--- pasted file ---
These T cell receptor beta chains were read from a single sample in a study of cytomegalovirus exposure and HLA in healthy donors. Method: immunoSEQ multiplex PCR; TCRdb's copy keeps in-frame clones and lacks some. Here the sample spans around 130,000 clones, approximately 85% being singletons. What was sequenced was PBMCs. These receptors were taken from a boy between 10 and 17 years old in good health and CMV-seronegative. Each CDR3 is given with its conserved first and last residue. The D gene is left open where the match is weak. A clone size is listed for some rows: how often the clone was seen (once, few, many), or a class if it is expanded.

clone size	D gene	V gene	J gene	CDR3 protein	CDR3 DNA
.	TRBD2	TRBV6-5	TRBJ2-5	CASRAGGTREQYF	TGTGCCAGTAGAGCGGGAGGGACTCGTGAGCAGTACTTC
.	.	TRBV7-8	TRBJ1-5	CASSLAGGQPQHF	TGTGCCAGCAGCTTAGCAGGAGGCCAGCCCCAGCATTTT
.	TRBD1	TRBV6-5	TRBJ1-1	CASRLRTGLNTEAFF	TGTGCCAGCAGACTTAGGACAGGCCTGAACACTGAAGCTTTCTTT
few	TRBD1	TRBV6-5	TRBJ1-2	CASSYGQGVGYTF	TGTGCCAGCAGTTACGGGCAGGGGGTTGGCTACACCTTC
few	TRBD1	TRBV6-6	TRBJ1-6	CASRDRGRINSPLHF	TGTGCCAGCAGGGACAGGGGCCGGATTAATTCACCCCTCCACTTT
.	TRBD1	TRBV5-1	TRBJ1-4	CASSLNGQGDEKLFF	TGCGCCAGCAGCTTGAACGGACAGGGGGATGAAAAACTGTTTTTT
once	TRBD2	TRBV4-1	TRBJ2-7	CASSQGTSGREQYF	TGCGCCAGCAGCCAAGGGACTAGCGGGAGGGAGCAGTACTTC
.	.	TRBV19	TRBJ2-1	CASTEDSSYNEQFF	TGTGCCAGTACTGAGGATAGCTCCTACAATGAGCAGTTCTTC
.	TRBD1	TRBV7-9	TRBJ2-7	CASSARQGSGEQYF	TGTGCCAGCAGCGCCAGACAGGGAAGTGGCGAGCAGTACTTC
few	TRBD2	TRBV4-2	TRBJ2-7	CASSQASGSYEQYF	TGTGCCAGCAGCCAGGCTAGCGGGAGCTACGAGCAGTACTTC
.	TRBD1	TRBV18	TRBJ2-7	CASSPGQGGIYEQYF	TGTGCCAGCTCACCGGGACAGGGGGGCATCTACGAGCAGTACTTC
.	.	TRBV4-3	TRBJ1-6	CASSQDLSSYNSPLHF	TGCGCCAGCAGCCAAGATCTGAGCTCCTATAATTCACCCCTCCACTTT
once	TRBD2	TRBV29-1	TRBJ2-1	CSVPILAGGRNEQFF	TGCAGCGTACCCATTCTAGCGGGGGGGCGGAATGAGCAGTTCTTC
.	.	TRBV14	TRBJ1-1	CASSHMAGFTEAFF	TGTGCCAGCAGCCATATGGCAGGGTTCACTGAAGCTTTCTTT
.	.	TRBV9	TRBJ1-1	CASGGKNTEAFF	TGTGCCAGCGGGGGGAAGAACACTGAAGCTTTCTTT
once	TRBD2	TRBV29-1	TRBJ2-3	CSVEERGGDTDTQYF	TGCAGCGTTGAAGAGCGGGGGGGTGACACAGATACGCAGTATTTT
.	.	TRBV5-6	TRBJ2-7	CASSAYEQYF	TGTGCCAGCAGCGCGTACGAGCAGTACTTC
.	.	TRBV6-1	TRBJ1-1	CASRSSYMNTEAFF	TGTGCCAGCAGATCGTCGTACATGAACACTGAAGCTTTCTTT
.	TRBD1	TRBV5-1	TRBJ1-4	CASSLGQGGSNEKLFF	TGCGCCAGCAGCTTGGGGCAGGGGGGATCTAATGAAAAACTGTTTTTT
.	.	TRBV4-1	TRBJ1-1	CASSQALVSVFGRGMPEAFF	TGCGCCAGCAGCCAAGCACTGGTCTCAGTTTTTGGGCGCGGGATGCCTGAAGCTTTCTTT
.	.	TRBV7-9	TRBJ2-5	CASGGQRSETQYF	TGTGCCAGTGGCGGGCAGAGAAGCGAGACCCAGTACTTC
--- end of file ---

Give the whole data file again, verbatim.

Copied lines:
These T cell receptor beta chains were read from a single sample in a study of cytomegalovirus exposure and HLA in healthy donors. Method: immunoSEQ multiplex PCR; TCRdb's copy keeps in-frame clones and lacks some. Here the sample spans around 130,000 clones, approximately 85% being singletons. What was sequenced was PBMCs. These receptors were taken from a boy between 10 and 17 years old in good health and CMV-seronegative. Each CDR3 is given with its conserved first and last residue. The D gene is left open where the match is weak. A clone size is listed for some rows: how often the clone was seen (once, few, many), or a class if it is expanded.

clone size	D gene	V gene	J gene	CDR3 protein	CDR3 DNA
.	TRBD2	TRBV6-5	TRBJ2-5	CASRAGGTREQYF	TGTGCCAGTAGAGCGGGAGGGACTCGTGAGCAGTACTTC
.	.	TRBV7-8	TRBJ1-5	CASSLAGGQPQHF	TGTGCCAGCAGCTTAGCAGGAGGCCAGCCCCAGCATTTT
.	TRBD1	TRBV6-5	TRBJ1-1	CASRLRTGLNTEAFF	TGTGCCAGCAGACTTAGGACAGGCCTGAACACTGAAGCTTTCTTT
few	TRBD1	TRBV6-5	TRBJ1-2	CASSYGQGVGYTF	TGTGCCAGCAGTTACGGGCAGGGGGTTGGCTACACCTTC
few	TRBD1	TRBV6-6	TRBJ1-6	CASRDRGRINSPLHF	TGTGCCAGCAGGGACAGGGGCCGGATTAATTCACCCCTCCACTTT
.	TRBD1	TRBV5-1	TRBJ1-4	CASSLNGQGDEKLFF	TGCGCCAGCAGCTTGAACGGACAGGGGGATGAAAAACTGTTTTTT
once	TRBD2	TRBV4-1	TRBJ2-7	CASSQGTSGREQYF	TGCGCCAGCAGCCAAGGGACTAGCGGGAGGGAGCAGTACTTC
.	.	TRBV19	TRBJ2-1	CASTEDSSYNEQFF	TGTGCCAGTACTGAGGATAGCTCCTACAATGAGCAGTTCTTC
.	TRBD1	TRBV7-9	TRBJ2-7	CASSARQGSGEQYF	TGTGCCAGCAGCGCCAGACAGGGAAGTGGCGAGCAGTACTTC
few	TRBD2	TRBV4-2	TRBJ2-7	CASSQASGSYEQYF	TGTGCCAGCAGCCAGGCTAGCGGGAGCTACGAGCAGTACTTC
.	TRBD1	TRBV18	TRBJ2-7	CASSPGQGGIYEQYF	TGTGCCAGCTCACCGGGACAGGGGGGCATCTACGAGCAGTACTTC
.	.	TRBV4-3	TRBJ1-6	CASSQDLSSYNSPLHF	TGCGCCAGCAGCCAAGATCTGAGCTCCTATAATTCACCCCTCCACTTT
once	TRBD2	TRBV29-1	TRBJ2-1	CSVPILAGGRNEQFF	TGCAGCGTACCCATTCTAGCGGGGGGGCGGAATGAGCAGTTCTTC
.	.	TRBV14	TRBJ1-1	CASSHMAGFTEAFF	TGTGCCAGCAGCCATATGGCAGGGTTCACTGAAGCTTTCTTT
.	.	TRBV9	TRBJ1-1	CASGGKNTEAFF	TGTGCCAGCGGGGGGAAGAACACTGAAGCTTTCTTT
once	TRBD2	TRBV29-1	TRBJ2-3	CSVEERGGDTDTQYF	TGCAGCGTTGAAGAGCGGGGGGGTGACACAGATACGCAGTATTTT
.	.	TRBV5-6	TRBJ2-7	CASSAYEQYF	TGTGCCAGCAGCGCGTACGAGCAGTACTTC
.	.	TRBV6-1	TRBJ1-1	CASRSSYMNTEAFF	TGTGCCAGCAGATCGTCGTACATGAACACTGAAGCTTTCTTT
.	TRBD1	TRBV5-1	TRBJ1-4	CASSLGQGGSNEKLFF	TGCGCCAGCAGCTTGGGGCAGGGGGGATCTAATGAAAAACTGTTTTTT
.	.	TRBV4-1	TRBJ1-1	CASSQALVSVFGRGMPEAFF	TGCGCCAGCAGCCAAGCACTGGTCTCAGTTTTTGGGCGCGGGATGCCTGAAGCTTTCTTT
.	.	TRBV7-9	TRBJ2-5	CASGGQRSETQYF	TGTGCCAGTGGCGGGCAGAGAAGCGAGACCCAGTACTTC